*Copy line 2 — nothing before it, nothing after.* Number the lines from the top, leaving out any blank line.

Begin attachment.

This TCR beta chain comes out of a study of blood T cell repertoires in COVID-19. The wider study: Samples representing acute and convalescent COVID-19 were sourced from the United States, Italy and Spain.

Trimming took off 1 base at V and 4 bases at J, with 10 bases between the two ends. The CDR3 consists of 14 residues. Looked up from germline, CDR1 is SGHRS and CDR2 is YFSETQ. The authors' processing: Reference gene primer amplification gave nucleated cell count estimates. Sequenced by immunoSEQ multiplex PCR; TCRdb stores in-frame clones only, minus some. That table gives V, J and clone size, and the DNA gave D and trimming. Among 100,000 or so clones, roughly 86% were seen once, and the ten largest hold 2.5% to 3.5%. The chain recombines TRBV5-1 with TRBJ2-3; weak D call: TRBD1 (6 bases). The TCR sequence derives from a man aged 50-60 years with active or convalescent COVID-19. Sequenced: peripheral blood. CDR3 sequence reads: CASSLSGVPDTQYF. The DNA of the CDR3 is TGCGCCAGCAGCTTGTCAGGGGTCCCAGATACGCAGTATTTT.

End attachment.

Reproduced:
Trimming took off 1 base at V and 4 bases at J, with 10 bases between the two ends. The CDR3 consists of 14 residues. Looked up from germline, CDR1 is SGHRS and CDR2 is YFSETQ. The authors' processing: Reference gene primer amplification gave nucleated cell count estimates. Sequenced by immunoSEQ multiplex PCR; TCRdb stores in-frame clones only, minus some. That table gives V, J and clone size, and the DNA gave D and trimming. Among 100,000 or so clones, roughly 86% were seen once, and the ten largest hold 2.5% to 3.5%. The chain recombines TRBV5-1 with TRBJ2-3; weak D call: TRBD1 (6 bases). The TCR sequence derives from a man aged 50-60 years with active or convalescent COVID-19. Sequenced: peripheral blood. CDR3 sequence reads: CASSLSGVPDTQYF. The DNA of the CDR3 is TGCGCCAGCAGCTTGTCAGGGGTCCCAGATACGCAGTATTTT.